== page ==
It now appears the days of dysfunction are over. Although the road to respectability turned out to be a mirage in 2002, this seems different. It feels like Stefanski and Berry have formed the type of partnership that can succeed for years to come.

Browns receiver Jarvis Landry, acquired in a March 2018 trade with Miami, gets that sense.

"It felt good. This is a special time for this organization, for these guys that come here and work day in and day out, but we have more to do," Landry said.

Headed to his car to call injured Browns star receiver Odell Beckham Jr., Landry said he would most remember the look on the faces of those who endured so many painful days and seasons to get to this point. 

"The moment that was the most special to me was seeing the smile on JC Tretter’s face, Myles Garrett, Joel Bitonio, Jimmy [Haslam]. Seeing those smiles throughout these hard times that have been here in Cleveland," Landry said.

This season, moments to savor have come with more regularity.

Beckham's scream-inducing 50-yard touchdown run during his three-score day at Dallas. Safety Ronnie Harrison’s 47-yard pick-six against the Indianapolis Colts, when the Browns survived without Pro Bowl running back Nick Chubb. Chubb and running back Kareem Hunt both going over 100 yards in Chubb’s first game back from a knee injury against the Houston Texans. A thrilling 41-35 victory at Tennessee when Baker Mayfield threw for 334 yards and four touchdowns.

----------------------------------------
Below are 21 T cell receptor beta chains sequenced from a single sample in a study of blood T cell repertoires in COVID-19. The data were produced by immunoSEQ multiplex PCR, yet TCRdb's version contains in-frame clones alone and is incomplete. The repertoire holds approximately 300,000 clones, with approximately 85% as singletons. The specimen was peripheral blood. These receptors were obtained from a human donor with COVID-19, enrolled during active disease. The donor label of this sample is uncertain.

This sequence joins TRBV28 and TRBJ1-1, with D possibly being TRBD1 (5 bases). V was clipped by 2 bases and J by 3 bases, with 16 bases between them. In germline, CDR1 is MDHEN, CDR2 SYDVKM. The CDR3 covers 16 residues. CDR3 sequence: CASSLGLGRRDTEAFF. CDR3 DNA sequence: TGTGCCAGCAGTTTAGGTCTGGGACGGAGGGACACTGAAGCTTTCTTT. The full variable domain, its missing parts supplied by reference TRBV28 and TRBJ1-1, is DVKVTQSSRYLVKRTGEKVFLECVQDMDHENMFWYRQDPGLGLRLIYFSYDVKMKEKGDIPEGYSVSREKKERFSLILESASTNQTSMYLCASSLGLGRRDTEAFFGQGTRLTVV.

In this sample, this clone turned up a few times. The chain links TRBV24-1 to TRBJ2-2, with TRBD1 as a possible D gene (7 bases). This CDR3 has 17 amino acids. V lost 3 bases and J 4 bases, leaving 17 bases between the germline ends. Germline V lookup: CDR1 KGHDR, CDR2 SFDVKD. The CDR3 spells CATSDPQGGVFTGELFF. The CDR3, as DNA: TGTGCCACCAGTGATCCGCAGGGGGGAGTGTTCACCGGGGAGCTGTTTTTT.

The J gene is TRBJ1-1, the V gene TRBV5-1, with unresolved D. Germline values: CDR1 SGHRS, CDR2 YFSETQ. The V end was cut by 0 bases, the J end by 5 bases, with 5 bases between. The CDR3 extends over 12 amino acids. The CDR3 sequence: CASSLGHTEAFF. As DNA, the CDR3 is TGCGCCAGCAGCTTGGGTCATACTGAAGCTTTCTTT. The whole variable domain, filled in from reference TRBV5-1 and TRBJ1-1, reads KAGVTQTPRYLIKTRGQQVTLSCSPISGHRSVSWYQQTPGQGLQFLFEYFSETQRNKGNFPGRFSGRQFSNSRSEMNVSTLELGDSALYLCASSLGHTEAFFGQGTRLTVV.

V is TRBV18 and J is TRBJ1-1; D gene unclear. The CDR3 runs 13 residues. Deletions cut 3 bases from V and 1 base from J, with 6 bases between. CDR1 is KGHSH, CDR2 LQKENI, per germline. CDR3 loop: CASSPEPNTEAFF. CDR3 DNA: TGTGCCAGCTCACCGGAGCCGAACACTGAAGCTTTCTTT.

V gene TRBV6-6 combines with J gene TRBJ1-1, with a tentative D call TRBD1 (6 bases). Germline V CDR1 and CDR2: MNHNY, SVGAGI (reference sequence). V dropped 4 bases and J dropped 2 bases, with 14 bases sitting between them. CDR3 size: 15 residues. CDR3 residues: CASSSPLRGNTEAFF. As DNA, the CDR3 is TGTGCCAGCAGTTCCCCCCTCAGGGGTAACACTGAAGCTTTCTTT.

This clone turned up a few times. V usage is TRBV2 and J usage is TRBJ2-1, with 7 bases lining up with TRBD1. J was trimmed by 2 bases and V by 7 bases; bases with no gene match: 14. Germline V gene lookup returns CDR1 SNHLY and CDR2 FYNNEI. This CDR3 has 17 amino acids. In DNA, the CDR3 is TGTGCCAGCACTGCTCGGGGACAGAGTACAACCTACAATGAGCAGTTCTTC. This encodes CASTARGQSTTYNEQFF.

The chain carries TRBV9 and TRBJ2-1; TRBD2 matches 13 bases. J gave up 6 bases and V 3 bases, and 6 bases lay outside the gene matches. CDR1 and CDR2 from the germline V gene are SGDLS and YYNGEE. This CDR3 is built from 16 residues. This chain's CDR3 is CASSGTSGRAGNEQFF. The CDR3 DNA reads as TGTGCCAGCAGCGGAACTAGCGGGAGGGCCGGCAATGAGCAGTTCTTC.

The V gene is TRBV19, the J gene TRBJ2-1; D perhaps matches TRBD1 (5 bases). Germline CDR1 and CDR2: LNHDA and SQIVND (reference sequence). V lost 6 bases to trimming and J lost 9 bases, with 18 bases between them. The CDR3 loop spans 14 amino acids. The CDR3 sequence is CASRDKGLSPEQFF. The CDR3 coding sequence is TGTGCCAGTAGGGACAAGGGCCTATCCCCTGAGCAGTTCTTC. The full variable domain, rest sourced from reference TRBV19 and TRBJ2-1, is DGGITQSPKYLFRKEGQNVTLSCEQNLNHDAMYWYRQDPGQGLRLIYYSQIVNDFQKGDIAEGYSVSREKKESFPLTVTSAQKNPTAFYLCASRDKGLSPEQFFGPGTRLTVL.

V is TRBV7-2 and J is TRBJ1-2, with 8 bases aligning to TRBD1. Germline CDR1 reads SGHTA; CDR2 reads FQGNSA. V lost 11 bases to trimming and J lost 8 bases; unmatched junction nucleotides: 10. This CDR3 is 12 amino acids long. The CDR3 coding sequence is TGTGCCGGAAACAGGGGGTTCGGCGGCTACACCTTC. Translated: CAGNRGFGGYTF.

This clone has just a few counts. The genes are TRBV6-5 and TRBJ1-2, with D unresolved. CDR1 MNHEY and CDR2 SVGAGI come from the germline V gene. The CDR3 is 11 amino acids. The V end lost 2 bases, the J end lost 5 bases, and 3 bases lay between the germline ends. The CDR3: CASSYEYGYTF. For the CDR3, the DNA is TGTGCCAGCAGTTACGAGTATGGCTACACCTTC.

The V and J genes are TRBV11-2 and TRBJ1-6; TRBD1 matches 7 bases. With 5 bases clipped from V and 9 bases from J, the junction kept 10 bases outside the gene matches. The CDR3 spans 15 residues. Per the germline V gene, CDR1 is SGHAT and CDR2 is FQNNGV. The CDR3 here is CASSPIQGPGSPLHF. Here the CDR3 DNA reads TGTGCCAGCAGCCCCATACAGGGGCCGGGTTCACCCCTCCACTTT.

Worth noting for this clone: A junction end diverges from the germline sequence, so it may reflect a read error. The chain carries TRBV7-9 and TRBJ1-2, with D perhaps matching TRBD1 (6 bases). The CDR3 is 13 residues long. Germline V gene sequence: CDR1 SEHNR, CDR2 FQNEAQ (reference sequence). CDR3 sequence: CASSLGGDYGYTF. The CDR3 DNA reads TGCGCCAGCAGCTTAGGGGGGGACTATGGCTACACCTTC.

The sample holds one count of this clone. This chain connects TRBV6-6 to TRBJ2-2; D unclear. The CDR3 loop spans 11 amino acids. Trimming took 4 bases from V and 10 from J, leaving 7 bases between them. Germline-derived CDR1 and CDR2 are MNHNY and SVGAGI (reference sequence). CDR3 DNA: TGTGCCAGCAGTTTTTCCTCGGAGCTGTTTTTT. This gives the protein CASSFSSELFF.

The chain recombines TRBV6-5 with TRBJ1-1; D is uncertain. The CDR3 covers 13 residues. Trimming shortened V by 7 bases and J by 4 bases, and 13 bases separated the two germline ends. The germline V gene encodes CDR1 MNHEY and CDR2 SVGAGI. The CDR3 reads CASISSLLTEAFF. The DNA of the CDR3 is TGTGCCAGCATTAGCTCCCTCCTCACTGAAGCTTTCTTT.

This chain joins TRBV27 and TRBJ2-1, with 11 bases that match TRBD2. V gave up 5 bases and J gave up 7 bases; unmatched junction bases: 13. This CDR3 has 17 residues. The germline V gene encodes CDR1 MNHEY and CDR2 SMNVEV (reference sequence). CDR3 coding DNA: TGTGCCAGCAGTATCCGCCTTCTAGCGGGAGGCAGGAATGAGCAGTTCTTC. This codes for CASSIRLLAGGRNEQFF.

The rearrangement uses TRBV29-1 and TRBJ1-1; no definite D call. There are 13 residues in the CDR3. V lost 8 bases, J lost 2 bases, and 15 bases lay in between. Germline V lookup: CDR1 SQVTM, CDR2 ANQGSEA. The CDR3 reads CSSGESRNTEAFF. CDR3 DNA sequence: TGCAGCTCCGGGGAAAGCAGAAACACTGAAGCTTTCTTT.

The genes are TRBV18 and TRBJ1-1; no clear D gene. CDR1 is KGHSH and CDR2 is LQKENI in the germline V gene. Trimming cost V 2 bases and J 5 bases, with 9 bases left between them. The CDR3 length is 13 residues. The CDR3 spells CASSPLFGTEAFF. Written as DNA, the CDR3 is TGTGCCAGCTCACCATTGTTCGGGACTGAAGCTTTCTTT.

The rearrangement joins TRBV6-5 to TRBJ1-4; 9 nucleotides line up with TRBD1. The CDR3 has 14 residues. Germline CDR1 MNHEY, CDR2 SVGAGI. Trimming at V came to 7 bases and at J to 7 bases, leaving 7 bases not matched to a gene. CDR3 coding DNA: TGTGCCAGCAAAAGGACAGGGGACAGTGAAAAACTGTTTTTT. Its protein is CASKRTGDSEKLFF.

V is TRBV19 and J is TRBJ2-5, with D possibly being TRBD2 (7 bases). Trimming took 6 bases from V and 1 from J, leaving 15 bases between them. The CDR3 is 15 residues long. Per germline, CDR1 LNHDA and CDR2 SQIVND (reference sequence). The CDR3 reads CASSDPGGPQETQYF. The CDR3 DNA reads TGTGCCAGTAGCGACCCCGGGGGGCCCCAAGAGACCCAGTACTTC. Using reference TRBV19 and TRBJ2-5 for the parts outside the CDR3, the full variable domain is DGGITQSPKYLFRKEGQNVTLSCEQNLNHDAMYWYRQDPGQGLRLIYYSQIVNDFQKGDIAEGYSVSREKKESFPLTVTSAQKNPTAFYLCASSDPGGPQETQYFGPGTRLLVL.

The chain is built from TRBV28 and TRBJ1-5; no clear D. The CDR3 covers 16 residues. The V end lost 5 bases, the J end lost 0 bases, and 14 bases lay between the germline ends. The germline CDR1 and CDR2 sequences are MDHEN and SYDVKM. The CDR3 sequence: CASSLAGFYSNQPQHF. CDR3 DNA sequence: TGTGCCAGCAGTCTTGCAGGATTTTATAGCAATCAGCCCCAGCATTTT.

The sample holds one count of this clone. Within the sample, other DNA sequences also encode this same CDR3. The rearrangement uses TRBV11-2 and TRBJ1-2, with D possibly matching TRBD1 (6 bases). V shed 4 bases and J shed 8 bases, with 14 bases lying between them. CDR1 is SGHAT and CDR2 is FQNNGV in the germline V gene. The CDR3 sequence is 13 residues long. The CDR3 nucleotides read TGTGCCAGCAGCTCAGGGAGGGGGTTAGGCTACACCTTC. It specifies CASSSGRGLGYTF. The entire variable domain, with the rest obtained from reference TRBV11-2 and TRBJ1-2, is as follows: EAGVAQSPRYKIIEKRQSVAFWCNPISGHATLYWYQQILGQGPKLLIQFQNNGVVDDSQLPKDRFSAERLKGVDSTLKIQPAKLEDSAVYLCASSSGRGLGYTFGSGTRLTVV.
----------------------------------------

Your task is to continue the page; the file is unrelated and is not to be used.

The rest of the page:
Then the best of all, the COVID-19 depleted Browns turning back the Steelers, who rested quarterback Ben Roethlisberger, center Maurkice Pouncey and defensive stars T.J. Watt and Cameron Heyward. The victory wasn’t assured until tight end Stephen Carlson recovered a Steelers onside kick, grabbing the ball between his legs, and Mayfield rushed for a 3-yard gain and a first down.

“Here We Go Again!” played over the stadium’s loudspeakers in a throwback to past glory and fans took selfies in the stands, hesitant to leave.

It’s now time to forget about Dwayne Rudd’s helmet toss and Bottlegate, about Johnny Manziel’s swan and Josh Gordon’s missteps, about a coach or GM being fired hours after the season finale almost every year. It’s time to burn that jersey bearing the names of the 30 Browns starting quarterbacks since 1999.

All of that may make what happened Sunday sweeter.

Now it’s time to embrace joy. It’s time to embrace the hope of a promising, more stable future. This time it feels real.